”It is a remarkable fact that, with few exceptions, most Muslim scholars both in the religious and intellectual sciences have been non-Arabs… Thus the founders of grammar were Sibawaih, and after him al-Farisi and al- Zajjaj. All of them were of Iranian descent. They were brought up in the Arabic language and acquired knowledge of it throught their upbringing and through contact with the Arabs. They invented the rules (of grammar) and made it into a discipline for later generations. Most of the hadith scholars, who preserved the traditions of the Prophet for the Muslims, were also Iranians, or Persian in language and breeding, because the discipline was widely cultivated in Iraq and regions beyond. Furthermore, all the great jurists were Iranians, as is well known. The same applies to speculative theologians, and to most of the Qur’an commentators. Only the Iranians engaged in the task of preserving knowledge and writing systematic scholarly works. Thus the truth of the statement of the Prophet becomes apparent, ‘If learning were suspended at the highest parts of heaven the Iranians would attain it.’ The intellectual sciences were also the preserve of the Iranians, left alone by the Arabs, who did not cultivate them. They were cultivated by Arabicized Iranians, as was the case with all the crafts, as we stated at the beginning. This situation continued in the cities as long as the Iranian, and the Iranian lands, Iraq, Khurasan and ma wara-l-nahr, retained their sedentary culture. But when those cities fell into ruins,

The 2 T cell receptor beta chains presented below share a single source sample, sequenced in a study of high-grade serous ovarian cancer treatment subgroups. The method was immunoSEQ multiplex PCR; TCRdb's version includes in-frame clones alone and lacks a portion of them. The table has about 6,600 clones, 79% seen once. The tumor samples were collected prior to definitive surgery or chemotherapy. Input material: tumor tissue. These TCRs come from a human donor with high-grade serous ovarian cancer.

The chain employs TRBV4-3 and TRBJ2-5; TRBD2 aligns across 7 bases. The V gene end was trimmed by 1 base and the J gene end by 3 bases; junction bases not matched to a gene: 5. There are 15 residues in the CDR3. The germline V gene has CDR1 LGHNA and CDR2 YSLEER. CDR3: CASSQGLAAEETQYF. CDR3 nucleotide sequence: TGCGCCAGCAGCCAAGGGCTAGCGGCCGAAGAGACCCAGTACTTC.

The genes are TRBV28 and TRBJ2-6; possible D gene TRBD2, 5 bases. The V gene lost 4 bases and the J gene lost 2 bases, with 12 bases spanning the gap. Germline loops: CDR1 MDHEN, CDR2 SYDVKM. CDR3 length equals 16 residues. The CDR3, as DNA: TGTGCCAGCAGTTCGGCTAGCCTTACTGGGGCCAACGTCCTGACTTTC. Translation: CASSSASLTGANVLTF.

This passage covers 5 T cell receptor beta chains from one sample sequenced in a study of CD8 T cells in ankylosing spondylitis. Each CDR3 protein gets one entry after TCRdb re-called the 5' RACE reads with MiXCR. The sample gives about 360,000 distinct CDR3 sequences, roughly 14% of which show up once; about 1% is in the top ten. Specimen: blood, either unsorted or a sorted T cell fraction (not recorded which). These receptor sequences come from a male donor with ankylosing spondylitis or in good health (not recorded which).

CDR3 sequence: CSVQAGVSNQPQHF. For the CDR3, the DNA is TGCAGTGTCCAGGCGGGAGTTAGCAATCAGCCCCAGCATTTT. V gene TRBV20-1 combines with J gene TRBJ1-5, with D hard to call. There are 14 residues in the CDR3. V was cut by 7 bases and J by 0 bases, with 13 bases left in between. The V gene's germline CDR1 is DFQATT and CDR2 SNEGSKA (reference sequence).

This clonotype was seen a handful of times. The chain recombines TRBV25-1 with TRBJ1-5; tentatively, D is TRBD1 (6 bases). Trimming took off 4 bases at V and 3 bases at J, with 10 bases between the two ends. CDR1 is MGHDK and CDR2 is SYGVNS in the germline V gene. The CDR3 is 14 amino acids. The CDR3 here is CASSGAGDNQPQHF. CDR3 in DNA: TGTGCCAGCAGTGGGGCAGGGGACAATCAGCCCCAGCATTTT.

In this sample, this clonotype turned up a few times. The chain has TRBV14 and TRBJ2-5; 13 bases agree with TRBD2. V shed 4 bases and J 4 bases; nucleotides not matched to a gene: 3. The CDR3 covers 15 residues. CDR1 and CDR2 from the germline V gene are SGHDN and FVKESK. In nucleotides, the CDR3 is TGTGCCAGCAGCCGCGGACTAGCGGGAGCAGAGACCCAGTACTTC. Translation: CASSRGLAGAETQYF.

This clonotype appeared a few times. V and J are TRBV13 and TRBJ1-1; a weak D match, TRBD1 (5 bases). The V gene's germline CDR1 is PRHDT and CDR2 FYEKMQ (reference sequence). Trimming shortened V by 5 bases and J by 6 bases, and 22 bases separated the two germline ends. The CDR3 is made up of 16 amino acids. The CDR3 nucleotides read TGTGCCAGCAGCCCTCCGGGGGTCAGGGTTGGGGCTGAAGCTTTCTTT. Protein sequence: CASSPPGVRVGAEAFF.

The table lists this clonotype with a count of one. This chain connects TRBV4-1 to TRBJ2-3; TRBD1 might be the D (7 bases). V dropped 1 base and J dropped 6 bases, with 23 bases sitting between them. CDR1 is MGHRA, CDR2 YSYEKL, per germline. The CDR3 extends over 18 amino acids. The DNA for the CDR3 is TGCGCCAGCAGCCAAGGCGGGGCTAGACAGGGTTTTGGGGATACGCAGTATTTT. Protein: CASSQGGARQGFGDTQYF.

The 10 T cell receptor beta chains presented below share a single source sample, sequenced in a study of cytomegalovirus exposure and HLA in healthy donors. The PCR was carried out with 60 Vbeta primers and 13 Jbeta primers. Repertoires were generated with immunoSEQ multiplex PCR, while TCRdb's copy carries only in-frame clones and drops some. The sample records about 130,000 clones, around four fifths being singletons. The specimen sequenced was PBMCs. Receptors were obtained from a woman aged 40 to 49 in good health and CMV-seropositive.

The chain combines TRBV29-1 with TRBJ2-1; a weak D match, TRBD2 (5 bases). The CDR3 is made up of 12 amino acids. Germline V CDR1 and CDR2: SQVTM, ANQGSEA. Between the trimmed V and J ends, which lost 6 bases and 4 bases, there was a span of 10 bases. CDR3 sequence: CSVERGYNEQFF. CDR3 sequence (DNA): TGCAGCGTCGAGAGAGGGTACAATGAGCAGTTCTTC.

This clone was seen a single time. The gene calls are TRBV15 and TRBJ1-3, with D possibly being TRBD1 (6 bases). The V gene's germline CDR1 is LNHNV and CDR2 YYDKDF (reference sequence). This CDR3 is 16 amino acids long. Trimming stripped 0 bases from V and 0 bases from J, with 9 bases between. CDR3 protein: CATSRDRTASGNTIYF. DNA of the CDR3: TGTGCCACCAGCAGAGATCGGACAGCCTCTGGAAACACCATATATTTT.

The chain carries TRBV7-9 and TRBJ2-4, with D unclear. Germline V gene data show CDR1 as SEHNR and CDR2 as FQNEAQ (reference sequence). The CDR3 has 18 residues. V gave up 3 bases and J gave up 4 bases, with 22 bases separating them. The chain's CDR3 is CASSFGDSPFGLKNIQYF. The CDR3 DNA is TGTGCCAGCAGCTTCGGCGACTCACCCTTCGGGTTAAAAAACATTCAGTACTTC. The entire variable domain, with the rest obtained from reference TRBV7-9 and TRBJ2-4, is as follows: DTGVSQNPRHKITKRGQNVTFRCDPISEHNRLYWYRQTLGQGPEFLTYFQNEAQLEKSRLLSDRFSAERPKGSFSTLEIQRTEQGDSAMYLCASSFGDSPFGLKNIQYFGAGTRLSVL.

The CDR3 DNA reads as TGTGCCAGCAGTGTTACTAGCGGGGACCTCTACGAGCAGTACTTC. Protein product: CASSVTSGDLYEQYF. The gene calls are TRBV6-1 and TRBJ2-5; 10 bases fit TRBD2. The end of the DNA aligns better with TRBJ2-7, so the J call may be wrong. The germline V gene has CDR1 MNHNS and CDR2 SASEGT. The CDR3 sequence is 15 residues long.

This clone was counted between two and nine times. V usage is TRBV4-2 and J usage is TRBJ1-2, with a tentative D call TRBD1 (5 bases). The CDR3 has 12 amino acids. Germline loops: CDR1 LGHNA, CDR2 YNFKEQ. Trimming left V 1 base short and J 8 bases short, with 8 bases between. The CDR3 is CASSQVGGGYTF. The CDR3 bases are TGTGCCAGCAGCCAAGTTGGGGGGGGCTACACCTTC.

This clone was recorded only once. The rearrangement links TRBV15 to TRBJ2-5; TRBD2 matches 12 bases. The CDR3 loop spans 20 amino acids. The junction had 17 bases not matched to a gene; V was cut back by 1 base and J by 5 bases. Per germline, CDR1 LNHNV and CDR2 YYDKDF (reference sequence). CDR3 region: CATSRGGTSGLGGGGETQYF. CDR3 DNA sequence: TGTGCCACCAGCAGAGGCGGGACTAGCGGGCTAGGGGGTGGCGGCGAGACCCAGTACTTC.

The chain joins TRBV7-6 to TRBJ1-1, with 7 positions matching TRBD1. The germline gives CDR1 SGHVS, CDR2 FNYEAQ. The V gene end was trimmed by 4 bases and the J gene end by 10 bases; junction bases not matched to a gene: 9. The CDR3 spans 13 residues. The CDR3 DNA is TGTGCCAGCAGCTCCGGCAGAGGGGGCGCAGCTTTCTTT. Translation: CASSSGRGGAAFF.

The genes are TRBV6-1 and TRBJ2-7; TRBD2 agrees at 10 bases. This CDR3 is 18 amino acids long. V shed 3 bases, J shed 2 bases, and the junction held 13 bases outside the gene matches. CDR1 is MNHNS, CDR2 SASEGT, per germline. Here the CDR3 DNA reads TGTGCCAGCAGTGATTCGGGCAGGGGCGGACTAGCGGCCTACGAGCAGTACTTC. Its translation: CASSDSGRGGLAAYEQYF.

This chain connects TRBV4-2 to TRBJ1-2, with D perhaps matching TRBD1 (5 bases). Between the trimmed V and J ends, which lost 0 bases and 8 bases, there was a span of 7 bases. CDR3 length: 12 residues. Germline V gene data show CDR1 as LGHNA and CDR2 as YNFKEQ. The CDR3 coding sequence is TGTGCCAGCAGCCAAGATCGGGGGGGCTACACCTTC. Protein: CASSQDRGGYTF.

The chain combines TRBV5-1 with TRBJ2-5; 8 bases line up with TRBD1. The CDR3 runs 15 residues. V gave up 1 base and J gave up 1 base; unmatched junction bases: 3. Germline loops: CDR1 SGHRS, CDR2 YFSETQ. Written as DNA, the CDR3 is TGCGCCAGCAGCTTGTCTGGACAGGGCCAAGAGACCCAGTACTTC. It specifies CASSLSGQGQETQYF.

sedentary culture, which God has devised for the attainment of the sciences and the crafts, disappeared from them. “

Wow, i did not know that! That arabic grammar was basically systematized and formed by Persian scholars after the arabic conquest.